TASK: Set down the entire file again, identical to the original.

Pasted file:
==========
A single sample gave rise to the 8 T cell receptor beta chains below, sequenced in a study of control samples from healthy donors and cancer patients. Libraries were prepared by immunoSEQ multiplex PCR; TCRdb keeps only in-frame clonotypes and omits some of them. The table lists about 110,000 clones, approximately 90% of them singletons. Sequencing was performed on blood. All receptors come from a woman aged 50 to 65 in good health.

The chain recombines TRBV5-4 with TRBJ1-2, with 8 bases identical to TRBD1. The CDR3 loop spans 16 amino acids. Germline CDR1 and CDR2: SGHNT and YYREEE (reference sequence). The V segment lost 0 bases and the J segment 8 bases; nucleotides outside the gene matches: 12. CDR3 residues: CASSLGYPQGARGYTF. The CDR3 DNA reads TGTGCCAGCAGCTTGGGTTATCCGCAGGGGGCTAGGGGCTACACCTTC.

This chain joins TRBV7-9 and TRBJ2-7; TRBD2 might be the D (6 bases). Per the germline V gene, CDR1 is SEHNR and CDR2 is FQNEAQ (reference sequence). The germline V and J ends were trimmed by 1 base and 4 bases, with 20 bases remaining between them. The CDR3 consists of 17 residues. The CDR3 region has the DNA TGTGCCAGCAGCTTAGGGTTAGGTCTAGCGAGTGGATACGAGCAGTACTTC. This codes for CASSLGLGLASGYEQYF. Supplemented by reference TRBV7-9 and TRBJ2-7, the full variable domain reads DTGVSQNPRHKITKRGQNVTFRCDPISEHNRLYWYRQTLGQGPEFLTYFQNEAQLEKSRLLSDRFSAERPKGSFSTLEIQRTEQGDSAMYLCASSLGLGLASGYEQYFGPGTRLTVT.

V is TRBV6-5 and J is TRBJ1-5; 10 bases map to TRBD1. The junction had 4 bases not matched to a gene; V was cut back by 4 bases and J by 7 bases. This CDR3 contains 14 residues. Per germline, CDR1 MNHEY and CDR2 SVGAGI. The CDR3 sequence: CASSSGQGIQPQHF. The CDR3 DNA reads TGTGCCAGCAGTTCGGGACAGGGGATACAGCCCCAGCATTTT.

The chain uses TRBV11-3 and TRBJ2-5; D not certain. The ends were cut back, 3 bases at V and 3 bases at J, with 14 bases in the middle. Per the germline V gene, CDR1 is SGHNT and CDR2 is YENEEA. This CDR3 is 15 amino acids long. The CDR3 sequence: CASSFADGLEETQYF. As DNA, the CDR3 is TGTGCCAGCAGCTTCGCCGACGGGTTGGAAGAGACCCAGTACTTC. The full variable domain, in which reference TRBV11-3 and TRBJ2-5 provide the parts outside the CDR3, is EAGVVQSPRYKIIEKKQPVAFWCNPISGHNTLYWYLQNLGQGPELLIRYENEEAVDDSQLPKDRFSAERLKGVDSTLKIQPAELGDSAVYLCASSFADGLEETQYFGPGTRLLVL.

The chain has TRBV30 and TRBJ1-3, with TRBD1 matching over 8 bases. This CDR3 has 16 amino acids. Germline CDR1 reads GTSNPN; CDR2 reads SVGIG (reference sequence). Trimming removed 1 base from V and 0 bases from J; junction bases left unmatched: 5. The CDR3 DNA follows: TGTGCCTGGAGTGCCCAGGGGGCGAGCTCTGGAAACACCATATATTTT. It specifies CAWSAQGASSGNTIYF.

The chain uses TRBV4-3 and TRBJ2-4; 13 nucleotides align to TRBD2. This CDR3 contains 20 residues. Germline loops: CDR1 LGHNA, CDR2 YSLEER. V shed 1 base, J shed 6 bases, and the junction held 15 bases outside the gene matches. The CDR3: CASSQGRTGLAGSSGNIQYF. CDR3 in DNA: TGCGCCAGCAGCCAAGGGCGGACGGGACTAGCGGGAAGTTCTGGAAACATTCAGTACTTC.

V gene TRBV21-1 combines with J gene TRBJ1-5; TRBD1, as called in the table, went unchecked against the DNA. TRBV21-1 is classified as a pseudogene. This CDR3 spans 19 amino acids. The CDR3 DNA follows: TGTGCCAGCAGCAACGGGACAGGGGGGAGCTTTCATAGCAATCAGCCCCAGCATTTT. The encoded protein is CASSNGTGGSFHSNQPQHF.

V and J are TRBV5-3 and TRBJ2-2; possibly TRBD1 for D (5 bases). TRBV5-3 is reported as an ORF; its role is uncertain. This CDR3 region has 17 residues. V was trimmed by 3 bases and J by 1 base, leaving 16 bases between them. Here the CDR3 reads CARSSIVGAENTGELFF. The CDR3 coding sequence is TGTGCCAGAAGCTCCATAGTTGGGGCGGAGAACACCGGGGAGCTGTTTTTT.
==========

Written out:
A single sample gave rise to the 8 T cell receptor beta chains below, sequenced in a study of control samples from healthy donors and cancer patients. Libraries were prepared by immunoSEQ multiplex PCR; TCRdb keeps only in-frame clonotypes and omits some of them. The table lists about 110,000 clones, approximately 90% of them singletons. Sequencing was performed on blood. All receptors come from a woman aged 50 to 65 in good health.

The chain recombines TRBV5-4 with TRBJ1-2, with 8 bases identical to TRBD1. The CDR3 loop spans 16 amino acids. Germline CDR1 and CDR2: SGHNT and YYREEE (reference sequence). The V segment lost 0 bases and the J segment 8 bases; nucleotides outside the gene matches: 12. CDR3 residues: CASSLGYPQGARGYTF. The CDR3 DNA reads TGTGCCAGCAGCTTGGGTTATCCGCAGGGGGCTAGGGGCTACACCTTC.

This chain joins TRBV7-9 and TRBJ2-7; TRBD2 might be the D (6 bases). Per the germline V gene, CDR1 is SEHNR and CDR2 is FQNEAQ (reference sequence). The germline V and J ends were trimmed by 1 base and 4 bases, with 20 bases remaining between them. The CDR3 consists of 17 residues. The CDR3 region has the DNA TGTGCCAGCAGCTTAGGGTTAGGTCTAGCGAGTGGATACGAGCAGTACTTC. This codes for CASSLGLGLASGYEQYF. Supplemented by reference TRBV7-9 and TRBJ2-7, the full variable domain reads DTGVSQNPRHKITKRGQNVTFRCDPISEHNRLYWYRQTLGQGPEFLTYFQNEAQLEKSRLLSDRFSAERPKGSFSTLEIQRTEQGDSAMYLCASSLGLGLASGYEQYFGPGTRLTVT.

V is TRBV6-5 and J is TRBJ1-5; 10 bases map to TRBD1. The junction had 4 bases not matched to a gene; V was cut back by 4 bases and J by 7 bases. This CDR3 contains 14 residues. Per germline, CDR1 MNHEY and CDR2 SVGAGI. The CDR3 sequence: CASSSGQGIQPQHF. The CDR3 DNA reads TGTGCCAGCAGTTCGGGACAGGGGATACAGCCCCAGCATTTT.

The chain uses TRBV11-3 and TRBJ2-5; D not certain. The ends were cut back, 3 bases at V and 3 bases at J, with 14 bases in the middle. Per the germline V gene, CDR1 is SGHNT and CDR2 is YENEEA. This CDR3 is 15 amino acids long. The CDR3 sequence: CASSFADGLEETQYF. As DNA, the CDR3 is TGTGCCAGCAGCTTCGCCGACGGGTTGGAAGAGACCCAGTACTTC. The full variable domain, in which reference TRBV11-3 and TRBJ2-5 provide the parts outside the CDR3, is EAGVVQSPRYKIIEKKQPVAFWCNPISGHNTLYWYLQNLGQGPELLIRYENEEAVDDSQLPKDRFSAERLKGVDSTLKIQPAELGDSAVYLCASSFADGLEETQYFGPGTRLLVL.

The chain has TRBV30 and TRBJ1-3, with TRBD1 matching over 8 bases. This CDR3 has 16 amino acids. Germline CDR1 reads GTSNPN; CDR2 reads SVGIG (reference sequence). Trimming removed 1 base from V and 0 bases from J; junction bases left unmatched: 5. The CDR3 DNA follows: TGTGCCTGGAGTGCCCAGGGGGCGAGCTCTGGAAACACCATATATTTT. It specifies CAWSAQGASSGNTIYF.

The chain uses TRBV4-3 and TRBJ2-4; 13 nucleotides align to TRBD2. This CDR3 contains 20 residues. Germline loops: CDR1 LGHNA, CDR2 YSLEER. V shed 1 base, J shed 6 bases, and the junction held 15 bases outside the gene matches. The CDR3: CASSQGRTGLAGSSGNIQYF. CDR3 in DNA: TGCGCCAGCAGCCAAGGGCGGACGGGACTAGCGGGAAGTTCTGGAAACATTCAGTACTTC.

V gene TRBV21-1 combines with J gene TRBJ1-5; TRBD1, as called in the table, went unchecked against the DNA. TRBV21-1 is classified as a pseudogene. This CDR3 spans 19 amino acids. The CDR3 DNA follows: TGTGCCAGCAGCAACGGGACAGGGGGGAGCTTTCATAGCAATCAGCCCCAGCATTTT. The encoded protein is CASSNGTGGSFHSNQPQHF.

V and J are TRBV5-3 and TRBJ2-2; possibly TRBD1 for D (5 bases). TRBV5-3 is reported as an ORF; its role is uncertain. This CDR3 region has 17 residues. V was trimmed by 3 bases and J by 1 base, leaving 16 bases between them. Here the CDR3 reads CARSSIVGAENTGELFF. The CDR3 coding sequence is TGTGCCAGAAGCTCCATAGTTGGGGCGGAGAACACCGGGGAGCTGTTTTTT.